19 June 2013 11:40 [Source: ICIS news]
HELSINKI (ICIS)--The current bipartisan proposal to reform the US’s venerable Toxic Substances Control Act (TSCA) chemicals legislation is the first such bill to have a significant chance of passing into law, the vice president of the American Chemistry Council (ACC) said on Wednesday.
Speaking at the Helsinki Chemicals Forum in Finland, ACC vice president Michael Walls said the current bipartisan bill, known as the Chemical Safety Improvement Act (CSIA), is the first TSCA reform bill to have a strong chance of acceptance since the control act passed into law in 1976.
“[CSIA is] the first bipartisan proposal we have in the US to amend the Toxic Substances Control Act. It has 20 co-sponsors, both Republican and Democrat, and I believe it’s the first proposal that has a realistic chance of passing in the US Senate,” he said.
However, Walls conceded that strong partisan divisions in the US Senate at present can make it difficult to gauge the odds of any bill being derailed.
He added, “The US right now [has] a very complicated political environment... there is a lot of open water to cross. This bill has three of the top four Democratic leaders in the Senate as its co-sponsors, and yet we also know that this legislation has an uphill battle just in getting out of the committee of jurisdiction within our Senate.”
Carrying conditions that all chemicals would need to be screened for public and environmental safety, the bill is regarded in the industry as the first real opportunity to push modernisation measures for the TSCA through Congress.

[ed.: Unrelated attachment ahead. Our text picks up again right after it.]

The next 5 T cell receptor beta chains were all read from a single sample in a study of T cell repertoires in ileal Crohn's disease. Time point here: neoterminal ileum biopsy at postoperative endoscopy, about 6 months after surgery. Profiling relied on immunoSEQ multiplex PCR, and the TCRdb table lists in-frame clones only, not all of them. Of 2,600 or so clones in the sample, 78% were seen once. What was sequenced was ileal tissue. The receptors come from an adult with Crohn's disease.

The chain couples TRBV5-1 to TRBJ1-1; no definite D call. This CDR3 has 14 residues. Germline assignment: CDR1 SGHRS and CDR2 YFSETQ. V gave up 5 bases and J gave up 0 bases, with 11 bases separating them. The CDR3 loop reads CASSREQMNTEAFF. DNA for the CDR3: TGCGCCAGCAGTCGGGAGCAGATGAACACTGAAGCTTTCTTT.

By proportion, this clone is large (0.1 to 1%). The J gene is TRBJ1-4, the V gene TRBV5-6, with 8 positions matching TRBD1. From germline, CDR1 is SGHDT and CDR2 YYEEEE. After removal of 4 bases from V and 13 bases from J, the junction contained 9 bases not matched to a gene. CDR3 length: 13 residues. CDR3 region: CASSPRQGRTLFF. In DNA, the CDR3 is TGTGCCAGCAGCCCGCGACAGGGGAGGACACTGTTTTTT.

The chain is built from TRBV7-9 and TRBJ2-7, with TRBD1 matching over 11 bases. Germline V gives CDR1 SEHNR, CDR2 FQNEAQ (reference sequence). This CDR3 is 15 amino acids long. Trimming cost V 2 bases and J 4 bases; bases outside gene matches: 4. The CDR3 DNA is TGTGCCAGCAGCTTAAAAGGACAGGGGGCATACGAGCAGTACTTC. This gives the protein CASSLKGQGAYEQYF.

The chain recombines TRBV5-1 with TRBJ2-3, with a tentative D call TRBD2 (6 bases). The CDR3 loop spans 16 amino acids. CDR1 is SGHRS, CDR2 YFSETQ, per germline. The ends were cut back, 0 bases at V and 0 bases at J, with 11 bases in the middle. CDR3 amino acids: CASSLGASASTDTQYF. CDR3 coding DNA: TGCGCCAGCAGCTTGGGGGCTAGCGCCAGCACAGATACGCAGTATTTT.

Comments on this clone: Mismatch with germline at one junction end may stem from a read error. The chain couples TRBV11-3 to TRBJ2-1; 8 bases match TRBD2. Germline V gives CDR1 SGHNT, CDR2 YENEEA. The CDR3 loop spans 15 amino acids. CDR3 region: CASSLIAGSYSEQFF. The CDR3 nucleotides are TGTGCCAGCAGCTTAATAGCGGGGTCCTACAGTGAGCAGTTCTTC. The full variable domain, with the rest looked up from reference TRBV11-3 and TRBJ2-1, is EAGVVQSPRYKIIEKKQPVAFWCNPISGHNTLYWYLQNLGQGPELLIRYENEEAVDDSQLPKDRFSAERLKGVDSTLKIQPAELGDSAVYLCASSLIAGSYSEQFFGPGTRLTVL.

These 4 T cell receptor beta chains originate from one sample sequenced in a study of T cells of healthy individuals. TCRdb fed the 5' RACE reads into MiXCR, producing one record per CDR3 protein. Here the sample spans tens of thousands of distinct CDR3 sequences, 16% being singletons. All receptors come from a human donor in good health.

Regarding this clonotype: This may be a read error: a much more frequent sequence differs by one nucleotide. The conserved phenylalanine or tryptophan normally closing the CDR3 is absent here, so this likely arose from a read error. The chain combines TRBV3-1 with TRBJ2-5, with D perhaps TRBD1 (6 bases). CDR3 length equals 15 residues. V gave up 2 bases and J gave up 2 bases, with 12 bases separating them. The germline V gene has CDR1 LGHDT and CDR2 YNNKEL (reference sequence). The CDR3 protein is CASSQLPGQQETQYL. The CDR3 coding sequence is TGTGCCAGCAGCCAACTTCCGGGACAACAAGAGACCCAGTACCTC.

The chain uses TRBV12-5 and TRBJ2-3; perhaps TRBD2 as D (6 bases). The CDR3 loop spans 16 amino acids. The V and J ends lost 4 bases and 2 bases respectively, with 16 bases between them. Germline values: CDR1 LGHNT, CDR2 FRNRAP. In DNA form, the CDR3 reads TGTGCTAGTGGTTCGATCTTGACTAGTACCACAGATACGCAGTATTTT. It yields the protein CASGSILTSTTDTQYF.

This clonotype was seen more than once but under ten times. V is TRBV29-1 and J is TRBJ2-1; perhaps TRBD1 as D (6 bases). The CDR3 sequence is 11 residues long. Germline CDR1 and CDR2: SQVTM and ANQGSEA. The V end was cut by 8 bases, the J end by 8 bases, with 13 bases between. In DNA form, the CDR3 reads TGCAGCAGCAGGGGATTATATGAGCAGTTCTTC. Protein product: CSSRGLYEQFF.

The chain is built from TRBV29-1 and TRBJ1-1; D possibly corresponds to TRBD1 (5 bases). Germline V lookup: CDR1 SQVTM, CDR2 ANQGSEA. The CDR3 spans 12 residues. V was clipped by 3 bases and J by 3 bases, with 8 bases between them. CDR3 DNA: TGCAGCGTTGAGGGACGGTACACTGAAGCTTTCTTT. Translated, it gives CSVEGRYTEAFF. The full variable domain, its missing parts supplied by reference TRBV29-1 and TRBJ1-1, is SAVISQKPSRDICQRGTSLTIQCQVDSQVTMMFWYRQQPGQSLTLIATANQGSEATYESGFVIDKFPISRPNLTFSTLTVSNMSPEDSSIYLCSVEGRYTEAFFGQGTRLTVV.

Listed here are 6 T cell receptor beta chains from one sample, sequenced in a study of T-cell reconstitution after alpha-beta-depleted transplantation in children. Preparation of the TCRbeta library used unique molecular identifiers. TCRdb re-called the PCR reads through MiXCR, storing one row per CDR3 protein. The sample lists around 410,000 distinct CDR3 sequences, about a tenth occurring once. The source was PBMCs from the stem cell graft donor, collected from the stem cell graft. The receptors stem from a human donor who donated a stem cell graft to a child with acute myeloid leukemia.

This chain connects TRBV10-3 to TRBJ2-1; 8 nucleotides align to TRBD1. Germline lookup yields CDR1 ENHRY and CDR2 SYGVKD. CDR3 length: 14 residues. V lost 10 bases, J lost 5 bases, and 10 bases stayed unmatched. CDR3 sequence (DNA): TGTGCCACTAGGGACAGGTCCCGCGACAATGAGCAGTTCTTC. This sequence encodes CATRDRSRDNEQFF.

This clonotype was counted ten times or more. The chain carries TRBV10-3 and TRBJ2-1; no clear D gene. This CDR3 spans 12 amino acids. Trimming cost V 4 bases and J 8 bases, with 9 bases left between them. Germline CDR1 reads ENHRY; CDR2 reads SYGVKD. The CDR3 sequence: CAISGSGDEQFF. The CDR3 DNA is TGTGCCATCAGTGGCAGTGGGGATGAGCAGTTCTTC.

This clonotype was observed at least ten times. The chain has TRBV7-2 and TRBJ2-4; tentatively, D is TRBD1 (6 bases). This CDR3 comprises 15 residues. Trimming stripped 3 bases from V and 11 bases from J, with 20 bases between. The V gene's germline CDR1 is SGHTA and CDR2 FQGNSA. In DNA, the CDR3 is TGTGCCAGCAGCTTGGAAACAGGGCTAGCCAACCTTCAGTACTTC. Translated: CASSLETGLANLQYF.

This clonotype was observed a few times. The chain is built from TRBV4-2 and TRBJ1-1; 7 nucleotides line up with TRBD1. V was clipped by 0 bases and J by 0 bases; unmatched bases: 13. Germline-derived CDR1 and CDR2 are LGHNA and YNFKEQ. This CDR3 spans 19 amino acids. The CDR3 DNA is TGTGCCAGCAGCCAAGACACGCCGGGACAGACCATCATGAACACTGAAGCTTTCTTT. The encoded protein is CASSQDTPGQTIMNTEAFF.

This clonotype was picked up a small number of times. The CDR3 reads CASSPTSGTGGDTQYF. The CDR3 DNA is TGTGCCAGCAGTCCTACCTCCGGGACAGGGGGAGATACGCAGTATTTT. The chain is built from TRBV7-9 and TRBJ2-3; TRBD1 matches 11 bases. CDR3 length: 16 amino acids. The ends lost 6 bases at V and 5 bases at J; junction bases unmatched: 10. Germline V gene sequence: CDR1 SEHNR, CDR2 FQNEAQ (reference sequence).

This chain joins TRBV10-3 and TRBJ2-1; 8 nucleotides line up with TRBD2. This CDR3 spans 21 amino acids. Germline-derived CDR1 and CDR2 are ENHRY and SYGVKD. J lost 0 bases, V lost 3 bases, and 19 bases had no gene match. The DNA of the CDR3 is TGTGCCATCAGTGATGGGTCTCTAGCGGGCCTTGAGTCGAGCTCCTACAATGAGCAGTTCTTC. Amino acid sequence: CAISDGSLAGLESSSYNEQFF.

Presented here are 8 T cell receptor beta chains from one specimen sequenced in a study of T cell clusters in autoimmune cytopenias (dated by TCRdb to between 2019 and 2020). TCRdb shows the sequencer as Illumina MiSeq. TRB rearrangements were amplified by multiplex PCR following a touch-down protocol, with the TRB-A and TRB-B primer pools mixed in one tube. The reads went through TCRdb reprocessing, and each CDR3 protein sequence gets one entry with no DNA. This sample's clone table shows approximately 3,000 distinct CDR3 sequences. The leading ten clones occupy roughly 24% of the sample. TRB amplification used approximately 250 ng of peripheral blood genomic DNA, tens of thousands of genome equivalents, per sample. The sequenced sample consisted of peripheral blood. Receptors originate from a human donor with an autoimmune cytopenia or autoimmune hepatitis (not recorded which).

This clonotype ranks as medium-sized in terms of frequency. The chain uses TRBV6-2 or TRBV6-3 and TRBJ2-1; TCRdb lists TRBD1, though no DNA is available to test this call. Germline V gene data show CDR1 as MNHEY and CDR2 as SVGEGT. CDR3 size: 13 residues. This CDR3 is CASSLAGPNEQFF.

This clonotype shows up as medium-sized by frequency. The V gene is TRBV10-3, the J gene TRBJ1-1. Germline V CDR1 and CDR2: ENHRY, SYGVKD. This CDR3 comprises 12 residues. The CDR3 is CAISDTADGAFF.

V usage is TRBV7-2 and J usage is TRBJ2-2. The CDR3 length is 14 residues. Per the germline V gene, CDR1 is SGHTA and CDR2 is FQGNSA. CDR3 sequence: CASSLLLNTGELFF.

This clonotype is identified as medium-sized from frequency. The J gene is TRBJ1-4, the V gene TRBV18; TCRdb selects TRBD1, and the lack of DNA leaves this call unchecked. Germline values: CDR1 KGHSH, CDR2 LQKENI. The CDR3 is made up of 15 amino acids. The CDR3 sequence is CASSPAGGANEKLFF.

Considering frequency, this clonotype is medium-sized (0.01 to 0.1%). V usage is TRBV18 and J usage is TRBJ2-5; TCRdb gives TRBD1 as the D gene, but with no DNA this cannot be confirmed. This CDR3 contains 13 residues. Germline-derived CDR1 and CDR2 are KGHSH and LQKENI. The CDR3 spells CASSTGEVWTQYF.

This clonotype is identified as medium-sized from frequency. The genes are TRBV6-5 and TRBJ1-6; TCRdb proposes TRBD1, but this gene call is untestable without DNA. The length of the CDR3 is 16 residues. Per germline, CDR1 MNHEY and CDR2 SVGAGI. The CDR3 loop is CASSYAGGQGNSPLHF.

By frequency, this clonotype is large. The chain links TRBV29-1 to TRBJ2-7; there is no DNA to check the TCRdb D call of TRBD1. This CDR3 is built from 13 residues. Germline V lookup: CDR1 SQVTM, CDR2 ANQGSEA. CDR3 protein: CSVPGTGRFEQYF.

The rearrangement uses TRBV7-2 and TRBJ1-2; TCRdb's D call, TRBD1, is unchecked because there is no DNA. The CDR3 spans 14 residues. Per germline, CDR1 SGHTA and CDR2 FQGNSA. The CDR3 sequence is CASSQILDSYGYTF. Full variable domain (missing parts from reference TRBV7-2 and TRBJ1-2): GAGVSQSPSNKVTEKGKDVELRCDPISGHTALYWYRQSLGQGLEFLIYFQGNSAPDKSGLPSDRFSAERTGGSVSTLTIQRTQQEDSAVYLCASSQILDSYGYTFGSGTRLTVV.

Commenting on the disparities between other international policy measures intended to increase public and environmental safety, such as the European Commission’s substances of very high concern (SVHC) candidate list, Walls called for greater clarity on the reasons that particular chemicals are deemed to be of particular concern in different regions.
The present system can lead to confusion for companies attempting to anticipate which chemicals may end up on a candidate list, which could potentially lead to a decision to substitute a chemical with another material.
“It would be very helpful if governments were able to, if not harmonise the exact criteria by which they prioritise, at least identify why a given chemical is a priority for one government instead of another, and one region other than another, because that allows the industry to start allocating resources to answer some of those questions,” he said.
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